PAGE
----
Dave: A genius move though!
Karl: So that happened, and at the end of January Justin came back on the board for the first time in a while to say ‘This seems like a logical place to put this, we need a load of people to come down to film a video’ which was the GYHOMW video. Now I couldn’t go because I was still a country bumpkin and had my factory job in Lincolnshire, but this slender hipped Brett Anderson/Brian Malko lookalike here (fresh off his Japanese centrefold modelling career) went to that, and Dave can carry on.
Dave: Yeah, they put up they were doing this thing and they wanted people to come. They essentially did it in two stages. They had an evening gig where they wanted a big crowd and everything else like that, and filmed all these lead up scenes to go and set a little story. We had to go to the LA2 under what used to be the Astoria at 10 o’clock on a fucking Saturday morning which was fairly difficult. We spent the whole day filming all these little cutaway scenes an other bollocks like that – I think about 3 got used in the end. It was an LA club scene vibe with people dancing on the tables. For part of one scene someone was supposed to come and whisper something in my ear to draw me away to do something or other, and it turned out to be Helen from the boards, who I’d never met before. So she whispered ‘I’m Helen, you’re Dave, aren’t you, how are you doing?’ right in the middle of the scene. She’s probably the only person I’ve ever met live on camera. That was a fucking long day, and by the end of that day, I tell you we fucking hated GYHOMW. We had listened to it 30-40 times on repeat over the course of the day, and been told to go mental on cue each time. I’ve just about made my peace with it now. It’s a great song.
OI: It’s been ten years!
Karl: You never see the video much any more these days.
Dave: I can’t find it on YouTube, I think there’s been some legal reason they had to delete it or something.
Karl: You probably can’t find it on YouTube, but if you google it, it turns up on French YouTube or something. It’s out there.
Dave: There must have been some legal reason why they couldn’t show it.
Karl: You’re in it.
Dave: I have a horrible feeling I didn’t have very many clothes on at the time.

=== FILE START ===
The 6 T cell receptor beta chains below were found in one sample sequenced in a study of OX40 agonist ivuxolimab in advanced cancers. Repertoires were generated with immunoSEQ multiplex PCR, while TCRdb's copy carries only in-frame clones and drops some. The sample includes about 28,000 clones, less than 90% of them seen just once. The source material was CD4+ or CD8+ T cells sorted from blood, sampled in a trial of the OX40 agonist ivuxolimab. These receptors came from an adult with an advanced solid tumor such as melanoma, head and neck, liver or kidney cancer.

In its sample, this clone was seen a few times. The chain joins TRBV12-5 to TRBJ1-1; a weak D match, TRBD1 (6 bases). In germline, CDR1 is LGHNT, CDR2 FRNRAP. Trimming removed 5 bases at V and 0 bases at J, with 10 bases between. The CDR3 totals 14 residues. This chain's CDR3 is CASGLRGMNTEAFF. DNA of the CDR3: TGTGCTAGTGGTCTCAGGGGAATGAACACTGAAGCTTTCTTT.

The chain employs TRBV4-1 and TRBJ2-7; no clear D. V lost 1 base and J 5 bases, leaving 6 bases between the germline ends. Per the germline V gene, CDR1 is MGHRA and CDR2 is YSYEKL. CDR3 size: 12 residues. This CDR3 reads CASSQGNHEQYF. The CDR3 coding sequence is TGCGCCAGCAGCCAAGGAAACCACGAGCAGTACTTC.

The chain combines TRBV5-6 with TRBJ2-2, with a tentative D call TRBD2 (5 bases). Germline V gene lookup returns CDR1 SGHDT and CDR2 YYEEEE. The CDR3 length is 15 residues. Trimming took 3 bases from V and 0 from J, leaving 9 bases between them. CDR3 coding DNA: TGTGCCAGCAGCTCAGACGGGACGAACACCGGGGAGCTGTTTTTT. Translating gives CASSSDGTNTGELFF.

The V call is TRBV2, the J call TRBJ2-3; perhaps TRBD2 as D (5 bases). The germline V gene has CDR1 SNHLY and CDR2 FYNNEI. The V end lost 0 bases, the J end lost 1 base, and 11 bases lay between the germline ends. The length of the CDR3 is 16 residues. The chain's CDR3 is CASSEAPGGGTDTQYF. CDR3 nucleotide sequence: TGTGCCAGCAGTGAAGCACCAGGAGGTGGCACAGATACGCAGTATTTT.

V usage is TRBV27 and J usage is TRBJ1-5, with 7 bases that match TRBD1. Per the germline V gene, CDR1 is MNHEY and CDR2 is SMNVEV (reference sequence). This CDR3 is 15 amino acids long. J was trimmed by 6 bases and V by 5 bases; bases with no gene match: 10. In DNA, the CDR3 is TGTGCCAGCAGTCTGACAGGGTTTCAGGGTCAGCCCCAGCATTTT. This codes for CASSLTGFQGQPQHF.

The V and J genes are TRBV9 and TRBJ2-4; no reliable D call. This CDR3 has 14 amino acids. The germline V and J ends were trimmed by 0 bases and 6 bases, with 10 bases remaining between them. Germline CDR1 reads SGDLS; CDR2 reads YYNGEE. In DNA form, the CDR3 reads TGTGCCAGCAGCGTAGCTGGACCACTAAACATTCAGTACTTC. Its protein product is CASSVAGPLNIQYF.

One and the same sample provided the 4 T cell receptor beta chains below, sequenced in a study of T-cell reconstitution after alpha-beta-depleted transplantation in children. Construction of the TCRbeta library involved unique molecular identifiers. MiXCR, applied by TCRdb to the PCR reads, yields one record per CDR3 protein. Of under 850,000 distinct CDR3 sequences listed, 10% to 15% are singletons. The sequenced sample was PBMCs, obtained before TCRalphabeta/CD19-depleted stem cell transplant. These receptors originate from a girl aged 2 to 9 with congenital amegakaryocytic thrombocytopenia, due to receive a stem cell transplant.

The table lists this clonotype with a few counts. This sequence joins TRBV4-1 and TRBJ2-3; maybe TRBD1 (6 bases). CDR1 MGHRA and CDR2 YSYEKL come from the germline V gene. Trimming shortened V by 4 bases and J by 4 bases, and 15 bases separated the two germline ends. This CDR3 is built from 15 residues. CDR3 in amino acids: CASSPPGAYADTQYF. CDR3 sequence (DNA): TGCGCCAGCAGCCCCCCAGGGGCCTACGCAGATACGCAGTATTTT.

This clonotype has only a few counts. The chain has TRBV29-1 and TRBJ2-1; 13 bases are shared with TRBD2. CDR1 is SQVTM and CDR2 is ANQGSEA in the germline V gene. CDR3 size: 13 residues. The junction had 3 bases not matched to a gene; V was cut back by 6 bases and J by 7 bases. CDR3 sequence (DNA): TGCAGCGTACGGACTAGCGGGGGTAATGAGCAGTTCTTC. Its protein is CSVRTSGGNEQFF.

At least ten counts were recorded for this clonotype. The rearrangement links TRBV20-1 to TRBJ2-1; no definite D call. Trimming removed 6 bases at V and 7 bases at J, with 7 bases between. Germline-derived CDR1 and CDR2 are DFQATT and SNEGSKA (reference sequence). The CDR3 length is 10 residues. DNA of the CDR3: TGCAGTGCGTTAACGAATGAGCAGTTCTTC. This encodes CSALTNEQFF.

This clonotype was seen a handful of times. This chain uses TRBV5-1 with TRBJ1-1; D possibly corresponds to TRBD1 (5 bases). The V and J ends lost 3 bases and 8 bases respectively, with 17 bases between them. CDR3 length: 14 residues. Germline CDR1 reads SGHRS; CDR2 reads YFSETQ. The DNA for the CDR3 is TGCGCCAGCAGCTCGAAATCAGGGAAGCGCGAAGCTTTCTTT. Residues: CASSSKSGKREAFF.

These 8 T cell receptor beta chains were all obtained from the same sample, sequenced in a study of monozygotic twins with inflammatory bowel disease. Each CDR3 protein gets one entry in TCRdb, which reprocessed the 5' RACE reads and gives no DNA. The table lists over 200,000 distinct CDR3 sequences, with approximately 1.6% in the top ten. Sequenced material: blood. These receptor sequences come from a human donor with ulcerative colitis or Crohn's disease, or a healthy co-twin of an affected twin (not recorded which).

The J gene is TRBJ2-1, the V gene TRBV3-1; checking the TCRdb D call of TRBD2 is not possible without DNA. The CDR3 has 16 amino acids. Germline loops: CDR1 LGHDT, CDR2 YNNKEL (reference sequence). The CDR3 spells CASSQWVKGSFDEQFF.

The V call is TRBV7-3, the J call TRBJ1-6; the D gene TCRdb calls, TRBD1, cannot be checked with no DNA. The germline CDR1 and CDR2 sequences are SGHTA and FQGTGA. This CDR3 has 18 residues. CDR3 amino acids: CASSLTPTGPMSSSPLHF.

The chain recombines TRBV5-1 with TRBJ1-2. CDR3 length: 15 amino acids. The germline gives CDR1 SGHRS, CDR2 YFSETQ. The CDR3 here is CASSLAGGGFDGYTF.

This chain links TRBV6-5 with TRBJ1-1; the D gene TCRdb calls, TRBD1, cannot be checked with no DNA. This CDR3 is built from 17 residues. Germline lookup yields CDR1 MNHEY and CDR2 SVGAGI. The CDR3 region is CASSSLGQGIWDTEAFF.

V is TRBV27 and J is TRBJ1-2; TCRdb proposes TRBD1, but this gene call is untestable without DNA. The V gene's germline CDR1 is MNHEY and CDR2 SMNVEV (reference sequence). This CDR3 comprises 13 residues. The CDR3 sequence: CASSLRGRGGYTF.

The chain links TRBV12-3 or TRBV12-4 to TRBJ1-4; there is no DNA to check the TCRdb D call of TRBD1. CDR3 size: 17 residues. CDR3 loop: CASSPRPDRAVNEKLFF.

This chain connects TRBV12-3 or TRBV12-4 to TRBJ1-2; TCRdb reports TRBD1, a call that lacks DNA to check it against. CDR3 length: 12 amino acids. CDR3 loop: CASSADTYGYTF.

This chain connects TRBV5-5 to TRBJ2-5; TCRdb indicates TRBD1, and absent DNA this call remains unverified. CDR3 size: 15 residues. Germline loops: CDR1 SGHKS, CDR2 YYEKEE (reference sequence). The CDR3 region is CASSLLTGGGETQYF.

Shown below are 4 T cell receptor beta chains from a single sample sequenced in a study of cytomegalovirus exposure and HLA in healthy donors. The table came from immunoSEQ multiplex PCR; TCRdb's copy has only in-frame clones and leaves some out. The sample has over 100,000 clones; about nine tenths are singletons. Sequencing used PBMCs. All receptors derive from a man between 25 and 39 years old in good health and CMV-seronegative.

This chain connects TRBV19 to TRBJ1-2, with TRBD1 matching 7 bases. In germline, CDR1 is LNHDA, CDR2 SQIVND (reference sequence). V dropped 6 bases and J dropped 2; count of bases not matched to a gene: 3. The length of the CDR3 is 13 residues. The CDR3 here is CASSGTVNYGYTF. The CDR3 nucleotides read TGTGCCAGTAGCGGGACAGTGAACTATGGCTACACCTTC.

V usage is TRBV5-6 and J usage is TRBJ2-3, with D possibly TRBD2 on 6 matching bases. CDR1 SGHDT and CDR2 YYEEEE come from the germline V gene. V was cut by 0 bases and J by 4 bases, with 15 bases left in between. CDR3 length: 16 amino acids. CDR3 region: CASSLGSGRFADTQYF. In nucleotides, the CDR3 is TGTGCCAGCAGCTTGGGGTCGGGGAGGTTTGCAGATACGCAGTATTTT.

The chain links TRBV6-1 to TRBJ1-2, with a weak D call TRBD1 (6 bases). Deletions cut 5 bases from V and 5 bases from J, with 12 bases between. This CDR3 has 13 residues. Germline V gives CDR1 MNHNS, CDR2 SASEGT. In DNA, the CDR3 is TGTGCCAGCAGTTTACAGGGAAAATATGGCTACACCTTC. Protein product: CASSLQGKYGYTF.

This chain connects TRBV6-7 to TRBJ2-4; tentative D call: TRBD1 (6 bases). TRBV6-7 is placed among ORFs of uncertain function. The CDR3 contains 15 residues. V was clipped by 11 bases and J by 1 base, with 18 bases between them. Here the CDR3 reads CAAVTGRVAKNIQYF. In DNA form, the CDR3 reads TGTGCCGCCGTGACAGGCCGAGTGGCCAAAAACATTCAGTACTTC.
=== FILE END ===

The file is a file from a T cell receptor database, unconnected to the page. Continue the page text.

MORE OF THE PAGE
Karl: (moving on swiftly) At that point I should point out that Dave had been posting on the board and we hadn’t got into picture sharing yet. No one knew what anyone looked like.
Dave: People didn’t share then, they stayed anonymous on the internet at that time.
Karl: Dave did. We knew who he was but I had no idea what he looked like and wouldn’t, for about another 11 months. Hence he became the very nearly mythical Sexy Dave, to many of us.
Dave: Have we got to your first gig yet?
Dave: See, I never realised you’d been so involved in this without ever seeing the fucking band!
Karl: From that point on, for the next 12 months, there was basically something happening every week or fortnight. We’re talking about the 10 year anniversary here. Basically it feels like 10 years worth of memories happening in about a year.
Dave: So much happened in such a short space of time.
OI: My first year was a bit like that.
Karl: It came up to the Leppard tour, and I went of to see them at Sheffield Arena with my best mate from school. I was at his house a week or two before we were going back to see them. He loves AC/DC, so I thought I’d give him this CD. I warned him that he’d love it but might not like it so much when the singer starts. I didn’t know if he’d like it, but it was the band opening for Def Leppard so I gave it to him. Randomly one night I got a text out of the blue going ‘These are fucking amazing!’ so we both got very excited. I didn’t tell him I’d got this message board.
Dave: He kept it a Dark secret!